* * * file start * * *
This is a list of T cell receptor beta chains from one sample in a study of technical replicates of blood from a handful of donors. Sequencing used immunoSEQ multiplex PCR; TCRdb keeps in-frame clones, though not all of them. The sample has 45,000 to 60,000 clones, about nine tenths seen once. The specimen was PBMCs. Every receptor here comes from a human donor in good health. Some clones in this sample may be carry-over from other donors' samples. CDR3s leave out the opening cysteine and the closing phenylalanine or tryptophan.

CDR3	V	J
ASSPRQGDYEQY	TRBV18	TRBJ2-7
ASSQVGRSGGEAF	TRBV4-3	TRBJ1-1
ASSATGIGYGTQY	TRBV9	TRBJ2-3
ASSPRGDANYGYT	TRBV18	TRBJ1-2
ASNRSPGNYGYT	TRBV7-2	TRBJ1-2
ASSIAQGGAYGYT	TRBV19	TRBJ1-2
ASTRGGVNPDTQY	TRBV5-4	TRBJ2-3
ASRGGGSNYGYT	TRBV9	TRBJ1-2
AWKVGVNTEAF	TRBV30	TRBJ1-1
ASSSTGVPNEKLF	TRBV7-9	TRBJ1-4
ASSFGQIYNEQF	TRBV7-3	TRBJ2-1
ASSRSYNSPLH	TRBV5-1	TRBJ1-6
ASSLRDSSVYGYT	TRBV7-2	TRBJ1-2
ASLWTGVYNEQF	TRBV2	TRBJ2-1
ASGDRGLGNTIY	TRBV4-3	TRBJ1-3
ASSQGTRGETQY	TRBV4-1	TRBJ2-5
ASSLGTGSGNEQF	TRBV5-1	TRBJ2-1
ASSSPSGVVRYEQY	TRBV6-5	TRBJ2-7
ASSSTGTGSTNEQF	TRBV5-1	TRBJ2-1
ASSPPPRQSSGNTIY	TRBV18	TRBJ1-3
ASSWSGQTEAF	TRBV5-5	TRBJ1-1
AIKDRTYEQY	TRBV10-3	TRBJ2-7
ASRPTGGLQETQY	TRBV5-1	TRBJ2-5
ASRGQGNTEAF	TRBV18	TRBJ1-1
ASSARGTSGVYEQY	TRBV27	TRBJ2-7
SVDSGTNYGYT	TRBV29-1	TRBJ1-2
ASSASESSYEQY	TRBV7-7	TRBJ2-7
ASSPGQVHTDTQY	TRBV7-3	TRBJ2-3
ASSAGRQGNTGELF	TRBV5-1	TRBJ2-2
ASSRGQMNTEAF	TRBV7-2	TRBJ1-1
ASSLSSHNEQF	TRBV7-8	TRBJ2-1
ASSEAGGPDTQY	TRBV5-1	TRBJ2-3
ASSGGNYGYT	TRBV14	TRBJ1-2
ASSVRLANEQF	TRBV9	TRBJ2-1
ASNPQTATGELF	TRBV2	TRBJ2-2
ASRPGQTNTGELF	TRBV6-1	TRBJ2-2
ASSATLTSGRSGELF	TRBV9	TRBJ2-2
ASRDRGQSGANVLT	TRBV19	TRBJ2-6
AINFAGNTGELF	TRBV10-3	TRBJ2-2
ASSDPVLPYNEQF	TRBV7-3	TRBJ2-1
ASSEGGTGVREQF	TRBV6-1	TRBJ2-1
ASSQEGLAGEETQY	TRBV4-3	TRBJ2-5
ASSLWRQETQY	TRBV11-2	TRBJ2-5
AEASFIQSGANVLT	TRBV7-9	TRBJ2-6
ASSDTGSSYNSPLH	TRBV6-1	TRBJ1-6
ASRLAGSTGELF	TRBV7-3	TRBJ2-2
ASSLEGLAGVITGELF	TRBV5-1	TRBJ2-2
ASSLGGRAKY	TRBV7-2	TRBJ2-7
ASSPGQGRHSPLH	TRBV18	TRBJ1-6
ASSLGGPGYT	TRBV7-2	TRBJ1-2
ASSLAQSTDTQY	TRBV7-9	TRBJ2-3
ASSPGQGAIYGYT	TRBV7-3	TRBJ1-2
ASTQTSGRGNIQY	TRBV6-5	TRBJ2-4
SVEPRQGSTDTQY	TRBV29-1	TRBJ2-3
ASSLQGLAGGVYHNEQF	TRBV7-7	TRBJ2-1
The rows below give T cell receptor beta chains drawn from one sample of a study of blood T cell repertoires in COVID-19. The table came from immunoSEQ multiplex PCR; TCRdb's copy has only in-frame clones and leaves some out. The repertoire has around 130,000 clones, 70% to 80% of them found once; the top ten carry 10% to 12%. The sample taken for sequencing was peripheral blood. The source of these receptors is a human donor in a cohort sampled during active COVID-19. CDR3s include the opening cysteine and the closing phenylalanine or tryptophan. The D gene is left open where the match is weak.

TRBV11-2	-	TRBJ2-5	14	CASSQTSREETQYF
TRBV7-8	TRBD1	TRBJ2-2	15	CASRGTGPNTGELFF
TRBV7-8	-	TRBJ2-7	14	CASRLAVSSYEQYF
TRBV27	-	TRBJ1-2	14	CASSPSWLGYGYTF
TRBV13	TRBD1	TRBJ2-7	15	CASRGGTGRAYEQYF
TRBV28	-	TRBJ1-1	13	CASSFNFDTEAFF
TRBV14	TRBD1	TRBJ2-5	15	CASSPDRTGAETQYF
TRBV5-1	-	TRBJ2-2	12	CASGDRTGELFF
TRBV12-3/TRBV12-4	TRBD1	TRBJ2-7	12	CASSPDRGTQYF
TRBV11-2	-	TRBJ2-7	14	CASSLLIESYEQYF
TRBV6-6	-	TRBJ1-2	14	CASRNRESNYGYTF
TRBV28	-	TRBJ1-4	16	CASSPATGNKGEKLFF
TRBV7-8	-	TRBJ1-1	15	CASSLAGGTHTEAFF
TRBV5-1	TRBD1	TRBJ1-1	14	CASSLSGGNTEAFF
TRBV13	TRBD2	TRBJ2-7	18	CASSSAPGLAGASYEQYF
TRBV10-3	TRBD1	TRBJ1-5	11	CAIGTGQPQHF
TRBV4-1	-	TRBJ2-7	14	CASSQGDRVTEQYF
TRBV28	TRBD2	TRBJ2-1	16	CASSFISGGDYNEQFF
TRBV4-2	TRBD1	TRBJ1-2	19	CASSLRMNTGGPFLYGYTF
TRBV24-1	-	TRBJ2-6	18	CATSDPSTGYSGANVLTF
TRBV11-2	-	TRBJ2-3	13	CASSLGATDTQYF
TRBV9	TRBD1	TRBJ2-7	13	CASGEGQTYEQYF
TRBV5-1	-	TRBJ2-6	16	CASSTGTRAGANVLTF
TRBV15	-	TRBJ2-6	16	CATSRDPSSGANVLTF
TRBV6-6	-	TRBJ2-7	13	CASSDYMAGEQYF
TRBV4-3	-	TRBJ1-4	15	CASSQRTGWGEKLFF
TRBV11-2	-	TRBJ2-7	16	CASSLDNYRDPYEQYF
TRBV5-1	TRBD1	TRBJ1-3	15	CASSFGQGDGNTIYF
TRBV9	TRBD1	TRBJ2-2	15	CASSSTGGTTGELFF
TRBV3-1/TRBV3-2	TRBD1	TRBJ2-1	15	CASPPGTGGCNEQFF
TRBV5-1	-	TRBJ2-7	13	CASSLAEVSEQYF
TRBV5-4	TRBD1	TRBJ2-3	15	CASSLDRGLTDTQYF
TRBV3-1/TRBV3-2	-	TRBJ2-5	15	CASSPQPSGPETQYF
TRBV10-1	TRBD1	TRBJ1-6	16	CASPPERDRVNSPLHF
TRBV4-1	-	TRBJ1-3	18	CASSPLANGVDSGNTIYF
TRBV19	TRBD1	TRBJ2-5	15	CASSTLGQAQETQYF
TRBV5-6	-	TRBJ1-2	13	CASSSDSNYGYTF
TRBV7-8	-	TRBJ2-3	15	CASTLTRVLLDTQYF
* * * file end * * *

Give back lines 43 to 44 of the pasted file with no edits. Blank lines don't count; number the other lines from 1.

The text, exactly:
ASSEGGTGVREQF	TRBV6-1	TRBJ2-1
ASSQEGLAGEETQY	TRBV4-3	TRBJ2-5